Our Soul at Work
By Robert Rabbin
We all want to enhance our experience of work and enrich our work environments with greater meaning, purpose, joy, and deep human connection. We want our work to be a place of inspiration, where we can find full creative outlet for our deepest values and highest vision. What are they? Let's look inside our own self, into our own soul, for guidance.
If we're going to use the word soul in a business context, we'd better define it. Otherwise, this single word--often thought of as abstract, esoteric, and impractical--might create confusion, doubt, and maybe even cynicism. There are many definitions of soul, some more precise than others, put forward by various religious, spiritual, and metaphysical belief systems. For me, the words soul and spirit refer to the vital principle or animating force within all living beings.
Soul refers to those gorgeous moments of self-transcendence in which we experience communion with the whole of existence, in which we find ourselves intimately connected to everything and everyone. Soul evokes a dimension of living which swamps our little boats with love, and washes us out to sea where there is only silence and awe and wonder.
How can we integrate these elevated experiences of soul, these radical moments of pure living, with our sense of self in the mundane world? How can our work feed our soul and how can our soul feed our work? How are we to embody and demonstrate the values of soul at work, where so many other value systems demand our loyalty? What are the implications of soul for our lives at work? Here are some that I have discovered:
- Soul implies connection. This means we experience a real and living bond with others, and we honor this by treating them with respect, kindness, compassion, and dignity.
- Soul implies listening. This means we develop an attitude of openness, curiosity, and patience, so we can truly hear and understand what others are saying.
Soul implies beauty. This means that our actions must preserve the natural beauty of life in all its manifestations. It means we will not destroy, pollute, defile, or degrade any expression of life.
- Soul implies truth. This means we must speak the truth, we must be accountable for our actions, and we must be straightforward in our dealings with each other and with everyone who is impacted by what our organization does. It means we are bound to be honest and transparent in our actions and intentions.
- Soul implies balance and harmony. This means we must keep our priorities in order and give equal time to our own personal growth, to our families, to our communities--to those pursuits and activities that enrich our whole life. Recognizing the need for balance, we will not be compulsive or greedy, we will not sacrifice the integrity of this moment for a future promise.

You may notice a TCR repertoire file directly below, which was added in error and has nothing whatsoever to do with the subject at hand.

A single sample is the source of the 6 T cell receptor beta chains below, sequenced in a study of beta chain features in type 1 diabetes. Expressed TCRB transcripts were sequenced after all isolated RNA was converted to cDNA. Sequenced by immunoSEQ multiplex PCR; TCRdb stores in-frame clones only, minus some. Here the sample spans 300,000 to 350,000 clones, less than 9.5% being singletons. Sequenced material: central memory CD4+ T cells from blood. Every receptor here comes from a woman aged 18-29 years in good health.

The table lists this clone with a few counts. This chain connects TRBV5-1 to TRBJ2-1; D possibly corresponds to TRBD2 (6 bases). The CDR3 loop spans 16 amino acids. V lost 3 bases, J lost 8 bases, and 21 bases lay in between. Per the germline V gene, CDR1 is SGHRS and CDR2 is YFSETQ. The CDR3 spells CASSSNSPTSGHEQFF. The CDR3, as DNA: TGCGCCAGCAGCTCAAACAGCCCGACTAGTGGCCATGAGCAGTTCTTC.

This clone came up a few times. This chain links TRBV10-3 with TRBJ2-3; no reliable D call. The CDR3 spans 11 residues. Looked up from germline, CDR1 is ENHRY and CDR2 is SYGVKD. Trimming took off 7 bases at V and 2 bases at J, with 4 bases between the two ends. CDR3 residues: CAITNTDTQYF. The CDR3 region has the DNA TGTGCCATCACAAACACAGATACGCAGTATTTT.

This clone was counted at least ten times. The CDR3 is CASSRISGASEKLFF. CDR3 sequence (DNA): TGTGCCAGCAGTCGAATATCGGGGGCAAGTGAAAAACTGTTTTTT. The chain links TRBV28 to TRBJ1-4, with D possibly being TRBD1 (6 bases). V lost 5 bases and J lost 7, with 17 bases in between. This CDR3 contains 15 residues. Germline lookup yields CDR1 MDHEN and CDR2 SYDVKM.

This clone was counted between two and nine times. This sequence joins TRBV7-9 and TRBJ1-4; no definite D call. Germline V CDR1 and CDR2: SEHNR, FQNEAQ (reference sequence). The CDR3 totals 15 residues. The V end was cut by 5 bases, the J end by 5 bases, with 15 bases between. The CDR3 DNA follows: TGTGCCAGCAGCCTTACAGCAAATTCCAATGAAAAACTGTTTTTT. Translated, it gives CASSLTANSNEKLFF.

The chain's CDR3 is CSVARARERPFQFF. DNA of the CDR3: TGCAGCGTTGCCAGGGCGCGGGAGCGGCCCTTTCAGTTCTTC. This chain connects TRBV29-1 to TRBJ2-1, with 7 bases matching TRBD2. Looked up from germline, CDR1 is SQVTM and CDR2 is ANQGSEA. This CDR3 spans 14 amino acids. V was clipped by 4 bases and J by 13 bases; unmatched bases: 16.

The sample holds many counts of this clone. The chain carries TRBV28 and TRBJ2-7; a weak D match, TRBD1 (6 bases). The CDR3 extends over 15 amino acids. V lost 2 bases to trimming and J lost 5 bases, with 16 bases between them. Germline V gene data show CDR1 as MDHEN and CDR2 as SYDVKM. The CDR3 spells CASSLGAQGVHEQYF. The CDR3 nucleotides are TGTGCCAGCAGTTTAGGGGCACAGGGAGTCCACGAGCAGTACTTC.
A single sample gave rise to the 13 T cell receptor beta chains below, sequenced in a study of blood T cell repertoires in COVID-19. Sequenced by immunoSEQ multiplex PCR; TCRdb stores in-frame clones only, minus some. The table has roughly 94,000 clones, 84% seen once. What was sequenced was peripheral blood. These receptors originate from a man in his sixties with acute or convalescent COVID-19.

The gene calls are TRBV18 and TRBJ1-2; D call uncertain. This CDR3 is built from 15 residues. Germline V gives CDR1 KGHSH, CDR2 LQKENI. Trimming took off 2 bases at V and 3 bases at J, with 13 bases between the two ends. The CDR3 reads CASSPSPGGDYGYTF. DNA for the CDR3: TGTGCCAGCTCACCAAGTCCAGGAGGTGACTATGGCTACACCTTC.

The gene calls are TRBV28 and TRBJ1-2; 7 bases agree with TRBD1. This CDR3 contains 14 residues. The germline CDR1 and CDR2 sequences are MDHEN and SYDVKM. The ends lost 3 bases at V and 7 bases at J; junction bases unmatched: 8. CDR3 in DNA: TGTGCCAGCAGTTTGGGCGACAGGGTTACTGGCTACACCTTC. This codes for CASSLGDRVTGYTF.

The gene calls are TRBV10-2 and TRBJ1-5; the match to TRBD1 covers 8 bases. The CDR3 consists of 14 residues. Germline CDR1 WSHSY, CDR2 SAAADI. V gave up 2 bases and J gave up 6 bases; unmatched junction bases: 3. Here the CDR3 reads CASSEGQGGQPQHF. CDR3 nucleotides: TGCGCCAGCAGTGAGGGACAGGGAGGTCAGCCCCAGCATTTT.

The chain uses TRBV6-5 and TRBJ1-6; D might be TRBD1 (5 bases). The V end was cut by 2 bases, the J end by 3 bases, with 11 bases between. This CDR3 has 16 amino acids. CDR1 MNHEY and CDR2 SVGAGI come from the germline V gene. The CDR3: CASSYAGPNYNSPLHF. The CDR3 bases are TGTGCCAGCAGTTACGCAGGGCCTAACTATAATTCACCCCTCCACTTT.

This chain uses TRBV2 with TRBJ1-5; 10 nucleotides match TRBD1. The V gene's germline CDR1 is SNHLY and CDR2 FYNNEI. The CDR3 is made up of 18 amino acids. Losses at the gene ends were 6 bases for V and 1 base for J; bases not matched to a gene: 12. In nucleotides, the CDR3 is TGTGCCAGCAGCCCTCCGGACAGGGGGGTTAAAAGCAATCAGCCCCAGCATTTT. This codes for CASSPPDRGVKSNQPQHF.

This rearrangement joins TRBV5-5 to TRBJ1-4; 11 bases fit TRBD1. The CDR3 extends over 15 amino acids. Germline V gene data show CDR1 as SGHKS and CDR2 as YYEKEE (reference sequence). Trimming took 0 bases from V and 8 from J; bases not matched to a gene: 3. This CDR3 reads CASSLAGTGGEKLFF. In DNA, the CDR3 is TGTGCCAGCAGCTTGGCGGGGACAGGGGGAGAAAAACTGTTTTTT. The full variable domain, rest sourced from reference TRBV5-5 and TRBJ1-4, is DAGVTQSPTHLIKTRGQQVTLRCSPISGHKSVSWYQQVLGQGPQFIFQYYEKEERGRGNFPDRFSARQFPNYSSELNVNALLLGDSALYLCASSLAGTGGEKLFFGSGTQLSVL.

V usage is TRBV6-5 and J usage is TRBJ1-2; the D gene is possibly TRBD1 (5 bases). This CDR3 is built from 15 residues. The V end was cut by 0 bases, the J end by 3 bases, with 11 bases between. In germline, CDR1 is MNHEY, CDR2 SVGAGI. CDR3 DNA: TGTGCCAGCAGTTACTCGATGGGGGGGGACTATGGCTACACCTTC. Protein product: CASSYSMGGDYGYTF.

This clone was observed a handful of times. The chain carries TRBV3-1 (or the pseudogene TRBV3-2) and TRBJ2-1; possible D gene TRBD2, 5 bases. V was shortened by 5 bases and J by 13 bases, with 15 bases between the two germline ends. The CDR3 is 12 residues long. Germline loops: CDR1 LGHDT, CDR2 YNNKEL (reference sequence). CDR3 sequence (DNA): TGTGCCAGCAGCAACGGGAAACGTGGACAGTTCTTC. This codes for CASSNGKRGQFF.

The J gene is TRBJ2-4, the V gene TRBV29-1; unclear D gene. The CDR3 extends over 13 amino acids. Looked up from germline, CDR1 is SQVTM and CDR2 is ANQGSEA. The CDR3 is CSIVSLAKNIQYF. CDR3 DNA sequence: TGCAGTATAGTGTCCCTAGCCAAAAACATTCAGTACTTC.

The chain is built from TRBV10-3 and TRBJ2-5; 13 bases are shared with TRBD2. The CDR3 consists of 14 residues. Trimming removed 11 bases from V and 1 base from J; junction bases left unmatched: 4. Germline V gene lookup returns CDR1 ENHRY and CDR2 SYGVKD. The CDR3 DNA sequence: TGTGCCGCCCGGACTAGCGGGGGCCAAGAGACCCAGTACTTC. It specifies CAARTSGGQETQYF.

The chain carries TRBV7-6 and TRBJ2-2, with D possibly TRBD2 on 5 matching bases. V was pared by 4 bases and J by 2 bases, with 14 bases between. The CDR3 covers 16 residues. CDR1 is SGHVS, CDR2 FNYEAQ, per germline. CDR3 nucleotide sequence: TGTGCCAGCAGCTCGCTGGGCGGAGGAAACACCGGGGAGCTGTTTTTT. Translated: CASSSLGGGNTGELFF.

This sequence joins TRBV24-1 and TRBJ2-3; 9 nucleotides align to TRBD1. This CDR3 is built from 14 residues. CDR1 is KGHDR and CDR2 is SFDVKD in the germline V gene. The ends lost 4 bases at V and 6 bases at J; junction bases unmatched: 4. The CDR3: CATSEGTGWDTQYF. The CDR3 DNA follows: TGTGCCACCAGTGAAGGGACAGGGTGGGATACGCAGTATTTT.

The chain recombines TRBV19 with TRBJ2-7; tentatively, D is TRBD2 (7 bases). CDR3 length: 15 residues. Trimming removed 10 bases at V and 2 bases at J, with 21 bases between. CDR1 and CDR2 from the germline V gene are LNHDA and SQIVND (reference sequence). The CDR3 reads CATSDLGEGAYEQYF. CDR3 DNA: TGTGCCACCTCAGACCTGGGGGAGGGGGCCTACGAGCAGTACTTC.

- Soul implies universality. This means that we are all shareholders in certain basic values. What do we all want? We all want to be appreciated, to be accepted, to make a positive contribution to others. We want to feel that our lives and our labors make a positive difference. We want to give, to serve, to be the reason for someone else's happiness and well-being. A popular bumper sticker reminds us to serve others in these words: Practice random acts of kindness.
- Soul implies inspiration and deep passion. This means that we live and work from our hearts, from what we truly love. If we follow our hearts to work, we will not need to be motivated by some cheap management trick to give our best effort. Our heart will always ask us to give our best, for the sake of love and passion. We will not need to be bribed. Enthusiasm, cooperation, and commitment are the hallmarks of a heartfelt life.
- Soul implies joy. This means that we work from joy, with joy, and towards joy. This is not a Pollyanna principle, because I think that everything we do in life is for the sake of joy. Let joy be our standard: if joy is present, we are doing things right, and doing things well. If not, we are doing things wrong, and we should stop and figure out how to get back on track. Can you imagine a performance review whose only question was: Please rate the amount of joy you experience, on a scale of one to 10.
- Soul implies going beyond conventional boundaries. This means we should always feel free to risk new ideas and new approaches to old problems. This means we should develop our minds and bodies and spirits so that they glow with creativity and innovation. This means we would welcome boldness, diversity, and initiative. We would be open to continuous learning and growth; and not just for the sake of profit, but for the sake of being creative, dynamic human beings.
- Soul implies clarity and awareness. This means that we speak and act mindfully. Mindfulness is the moment-to-moment awareness of our true motives and intentions. Mindfulness means to be deeply in touch with our thoughts and emotions every moment. Mindfulness means that we are able to see what is actually happening around us, and to not be confused or misled by our own projected fantasies and ideas of what is happening. This means we are committed to illuminating the unlit aspects of our subconscious that often drive us without our knowing.
These are some of the things I mean by soul, and some of the implications of soul in the workplace, as I see it. I am not proposing an exact formula, for it is the task of each person to give authentic expression to their soul.
But I do believe with my whole heart that we must at all times speak of soul, liberate soul, nourish soul, recognize soul, and reward soul in the workplace. This is how we can redeem our life from tedium, how we can work with a full spirit, and how we can honor our society.
As a pioneer in the field of executive coaching, Robert Rabbin founded The Hamsa Institute for Enlightened Leadership in 1990, and as a skilled and inspirational keynote speaker, leadership adviser, and self-awareness teacher.